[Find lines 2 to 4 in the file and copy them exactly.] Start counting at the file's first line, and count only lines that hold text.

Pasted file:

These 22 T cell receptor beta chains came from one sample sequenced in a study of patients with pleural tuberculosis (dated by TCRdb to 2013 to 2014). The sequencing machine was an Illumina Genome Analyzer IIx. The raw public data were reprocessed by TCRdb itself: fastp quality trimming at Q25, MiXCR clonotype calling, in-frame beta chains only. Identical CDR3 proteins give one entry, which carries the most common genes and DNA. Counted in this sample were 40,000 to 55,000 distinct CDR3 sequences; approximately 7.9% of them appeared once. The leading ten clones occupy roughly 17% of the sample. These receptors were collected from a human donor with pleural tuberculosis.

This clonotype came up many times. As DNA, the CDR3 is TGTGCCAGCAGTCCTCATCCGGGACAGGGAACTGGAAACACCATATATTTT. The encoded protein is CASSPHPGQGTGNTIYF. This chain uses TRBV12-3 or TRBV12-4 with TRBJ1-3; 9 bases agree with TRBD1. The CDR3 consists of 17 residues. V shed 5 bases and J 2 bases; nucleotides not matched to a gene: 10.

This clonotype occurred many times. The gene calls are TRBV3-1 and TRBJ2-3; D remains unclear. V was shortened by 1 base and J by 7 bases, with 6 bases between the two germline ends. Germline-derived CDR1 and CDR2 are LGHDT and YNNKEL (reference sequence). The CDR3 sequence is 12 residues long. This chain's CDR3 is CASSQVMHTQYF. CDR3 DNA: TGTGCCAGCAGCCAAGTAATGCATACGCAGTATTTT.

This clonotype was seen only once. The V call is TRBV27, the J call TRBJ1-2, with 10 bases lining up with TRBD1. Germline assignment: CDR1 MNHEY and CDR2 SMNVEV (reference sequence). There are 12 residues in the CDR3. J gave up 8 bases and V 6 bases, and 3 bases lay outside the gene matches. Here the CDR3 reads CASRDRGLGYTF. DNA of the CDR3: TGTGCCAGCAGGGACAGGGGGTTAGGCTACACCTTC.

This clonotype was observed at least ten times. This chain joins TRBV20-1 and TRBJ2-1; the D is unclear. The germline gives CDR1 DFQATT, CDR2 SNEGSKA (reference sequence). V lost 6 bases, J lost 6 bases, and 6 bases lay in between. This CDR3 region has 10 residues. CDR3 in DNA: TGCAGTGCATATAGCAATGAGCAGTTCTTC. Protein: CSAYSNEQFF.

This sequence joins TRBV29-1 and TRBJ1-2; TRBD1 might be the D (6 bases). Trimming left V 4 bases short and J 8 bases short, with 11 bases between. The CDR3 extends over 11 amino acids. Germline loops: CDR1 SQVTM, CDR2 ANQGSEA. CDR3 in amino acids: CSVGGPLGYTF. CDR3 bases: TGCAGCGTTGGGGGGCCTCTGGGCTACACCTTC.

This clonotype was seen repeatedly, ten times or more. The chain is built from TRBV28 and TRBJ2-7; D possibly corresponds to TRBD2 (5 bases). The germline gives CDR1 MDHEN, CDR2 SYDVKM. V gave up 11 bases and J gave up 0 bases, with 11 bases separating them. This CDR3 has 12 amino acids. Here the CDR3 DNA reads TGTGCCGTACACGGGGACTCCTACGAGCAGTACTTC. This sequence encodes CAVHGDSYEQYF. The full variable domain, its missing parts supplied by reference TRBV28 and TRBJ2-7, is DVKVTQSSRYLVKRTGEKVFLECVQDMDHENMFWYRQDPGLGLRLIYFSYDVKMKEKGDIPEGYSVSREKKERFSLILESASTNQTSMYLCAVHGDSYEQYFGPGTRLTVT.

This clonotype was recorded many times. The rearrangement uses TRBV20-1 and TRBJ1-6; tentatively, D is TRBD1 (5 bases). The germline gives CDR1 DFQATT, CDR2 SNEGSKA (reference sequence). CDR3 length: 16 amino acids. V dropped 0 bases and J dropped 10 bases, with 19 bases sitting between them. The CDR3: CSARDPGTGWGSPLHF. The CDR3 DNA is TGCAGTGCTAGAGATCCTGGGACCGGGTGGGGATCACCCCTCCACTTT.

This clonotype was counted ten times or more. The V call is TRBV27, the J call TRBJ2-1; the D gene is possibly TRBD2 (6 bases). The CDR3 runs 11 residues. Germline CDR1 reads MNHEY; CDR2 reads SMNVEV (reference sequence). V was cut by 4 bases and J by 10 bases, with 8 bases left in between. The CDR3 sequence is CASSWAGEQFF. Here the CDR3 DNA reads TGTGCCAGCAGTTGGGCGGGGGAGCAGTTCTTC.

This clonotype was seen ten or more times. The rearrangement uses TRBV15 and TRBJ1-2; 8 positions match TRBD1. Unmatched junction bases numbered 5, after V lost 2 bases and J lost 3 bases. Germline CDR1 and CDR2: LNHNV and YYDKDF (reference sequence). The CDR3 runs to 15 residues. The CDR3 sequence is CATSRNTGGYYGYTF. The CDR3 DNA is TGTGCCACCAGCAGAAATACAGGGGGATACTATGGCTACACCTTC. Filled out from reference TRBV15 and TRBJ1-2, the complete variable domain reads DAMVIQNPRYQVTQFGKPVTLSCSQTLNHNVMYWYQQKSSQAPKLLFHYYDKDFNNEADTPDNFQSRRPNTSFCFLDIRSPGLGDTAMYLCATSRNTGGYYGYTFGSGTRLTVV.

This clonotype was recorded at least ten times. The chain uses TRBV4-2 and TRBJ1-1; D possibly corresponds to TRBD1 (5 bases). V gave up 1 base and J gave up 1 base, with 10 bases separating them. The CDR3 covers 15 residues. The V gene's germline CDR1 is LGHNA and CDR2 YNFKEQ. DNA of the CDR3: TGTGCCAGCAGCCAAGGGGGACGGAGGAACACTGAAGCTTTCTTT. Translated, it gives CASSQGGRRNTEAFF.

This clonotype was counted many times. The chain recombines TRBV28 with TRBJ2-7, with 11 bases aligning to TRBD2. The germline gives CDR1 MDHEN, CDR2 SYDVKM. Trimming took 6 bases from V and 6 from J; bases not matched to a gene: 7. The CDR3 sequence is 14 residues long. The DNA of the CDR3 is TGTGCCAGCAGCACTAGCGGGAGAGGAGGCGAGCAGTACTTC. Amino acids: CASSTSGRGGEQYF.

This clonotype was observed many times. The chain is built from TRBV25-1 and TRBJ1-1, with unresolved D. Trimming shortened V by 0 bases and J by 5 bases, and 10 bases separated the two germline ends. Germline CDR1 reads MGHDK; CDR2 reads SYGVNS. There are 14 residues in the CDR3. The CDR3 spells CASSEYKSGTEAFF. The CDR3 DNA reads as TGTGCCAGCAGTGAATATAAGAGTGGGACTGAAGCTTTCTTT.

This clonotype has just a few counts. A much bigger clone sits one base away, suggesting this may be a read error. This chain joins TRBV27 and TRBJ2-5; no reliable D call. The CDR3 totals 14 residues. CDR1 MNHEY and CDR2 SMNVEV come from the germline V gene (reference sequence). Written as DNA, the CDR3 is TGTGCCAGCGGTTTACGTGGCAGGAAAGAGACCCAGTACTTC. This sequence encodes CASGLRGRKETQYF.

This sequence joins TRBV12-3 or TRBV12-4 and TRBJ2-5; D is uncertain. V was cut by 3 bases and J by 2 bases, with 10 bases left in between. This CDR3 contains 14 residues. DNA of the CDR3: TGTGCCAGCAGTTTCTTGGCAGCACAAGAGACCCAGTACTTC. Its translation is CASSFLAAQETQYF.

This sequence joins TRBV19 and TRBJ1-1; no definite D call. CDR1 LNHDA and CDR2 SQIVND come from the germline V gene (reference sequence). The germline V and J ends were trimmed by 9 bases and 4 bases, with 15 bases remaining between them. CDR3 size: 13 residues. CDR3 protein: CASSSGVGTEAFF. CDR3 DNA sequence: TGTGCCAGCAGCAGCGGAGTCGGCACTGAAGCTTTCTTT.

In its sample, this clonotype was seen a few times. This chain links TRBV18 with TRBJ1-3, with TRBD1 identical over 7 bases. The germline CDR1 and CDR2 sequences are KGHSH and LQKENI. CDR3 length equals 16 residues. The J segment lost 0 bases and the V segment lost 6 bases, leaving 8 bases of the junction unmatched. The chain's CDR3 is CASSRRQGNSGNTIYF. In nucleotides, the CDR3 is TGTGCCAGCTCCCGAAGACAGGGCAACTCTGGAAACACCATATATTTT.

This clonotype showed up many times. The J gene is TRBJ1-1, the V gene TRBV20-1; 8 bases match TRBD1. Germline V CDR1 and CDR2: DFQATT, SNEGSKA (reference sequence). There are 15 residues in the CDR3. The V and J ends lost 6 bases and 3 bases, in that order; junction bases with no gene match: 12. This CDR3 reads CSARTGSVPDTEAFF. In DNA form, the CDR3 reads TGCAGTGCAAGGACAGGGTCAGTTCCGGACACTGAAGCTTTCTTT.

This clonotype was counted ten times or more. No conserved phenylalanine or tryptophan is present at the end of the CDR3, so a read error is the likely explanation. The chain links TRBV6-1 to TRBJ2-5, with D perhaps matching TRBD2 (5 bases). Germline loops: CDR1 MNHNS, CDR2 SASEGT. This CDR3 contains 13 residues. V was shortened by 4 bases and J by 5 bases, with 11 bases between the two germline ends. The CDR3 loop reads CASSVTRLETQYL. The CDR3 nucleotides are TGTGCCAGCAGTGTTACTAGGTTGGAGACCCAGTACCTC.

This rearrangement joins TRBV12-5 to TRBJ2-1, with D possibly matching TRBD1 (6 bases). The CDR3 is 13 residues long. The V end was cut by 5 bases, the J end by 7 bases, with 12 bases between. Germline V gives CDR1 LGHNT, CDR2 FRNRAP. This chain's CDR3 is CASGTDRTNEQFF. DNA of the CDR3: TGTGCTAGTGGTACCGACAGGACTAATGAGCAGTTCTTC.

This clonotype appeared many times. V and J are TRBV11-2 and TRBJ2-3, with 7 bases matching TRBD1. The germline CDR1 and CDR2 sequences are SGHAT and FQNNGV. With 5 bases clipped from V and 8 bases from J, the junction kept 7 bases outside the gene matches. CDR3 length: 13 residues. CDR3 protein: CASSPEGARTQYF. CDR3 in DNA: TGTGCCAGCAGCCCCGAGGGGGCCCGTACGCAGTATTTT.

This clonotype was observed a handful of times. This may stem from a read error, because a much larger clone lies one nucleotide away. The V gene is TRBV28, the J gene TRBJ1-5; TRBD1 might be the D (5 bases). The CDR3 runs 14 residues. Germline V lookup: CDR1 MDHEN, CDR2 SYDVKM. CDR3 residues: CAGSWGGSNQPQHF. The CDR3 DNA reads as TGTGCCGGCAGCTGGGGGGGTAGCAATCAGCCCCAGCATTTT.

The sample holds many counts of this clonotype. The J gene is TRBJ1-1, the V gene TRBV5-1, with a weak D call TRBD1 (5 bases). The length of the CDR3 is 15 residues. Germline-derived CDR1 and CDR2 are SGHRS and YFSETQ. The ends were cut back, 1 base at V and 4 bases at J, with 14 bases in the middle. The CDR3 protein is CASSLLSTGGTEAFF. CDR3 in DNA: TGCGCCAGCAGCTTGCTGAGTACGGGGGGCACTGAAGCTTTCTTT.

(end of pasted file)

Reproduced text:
This clonotype came up many times. As DNA, the CDR3 is TGTGCCAGCAGTCCTCATCCGGGACAGGGAACTGGAAACACCATATATTTT. The encoded protein is CASSPHPGQGTGNTIYF. This chain uses TRBV12-3 or TRBV12-4 with TRBJ1-3; 9 bases agree with TRBD1. The CDR3 consists of 17 residues. V shed 5 bases and J 2 bases; nucleotides not matched to a gene: 10.

This clonotype occurred many times. The gene calls are TRBV3-1 and TRBJ2-3; D remains unclear. V was shortened by 1 base and J by 7 bases, with 6 bases between the two germline ends. Germline-derived CDR1 and CDR2 are LGHDT and YNNKEL (reference sequence). The CDR3 sequence is 12 residues long. This chain's CDR3 is CASSQVMHTQYF. CDR3 DNA: TGTGCCAGCAGCCAAGTAATGCATACGCAGTATTTT.

This clonotype was seen only once. The V call is TRBV27, the J call TRBJ1-2, with 10 bases lining up with TRBD1. Germline assignment: CDR1 MNHEY and CDR2 SMNVEV (reference sequence). There are 12 residues in the CDR3. J gave up 8 bases and V 6 bases, and 3 bases lay outside the gene matches. Here the CDR3 reads CASRDRGLGYTF. DNA of the CDR3: TGTGCCAGCAGGGACAGGGGGTTAGGCTACACCTTC.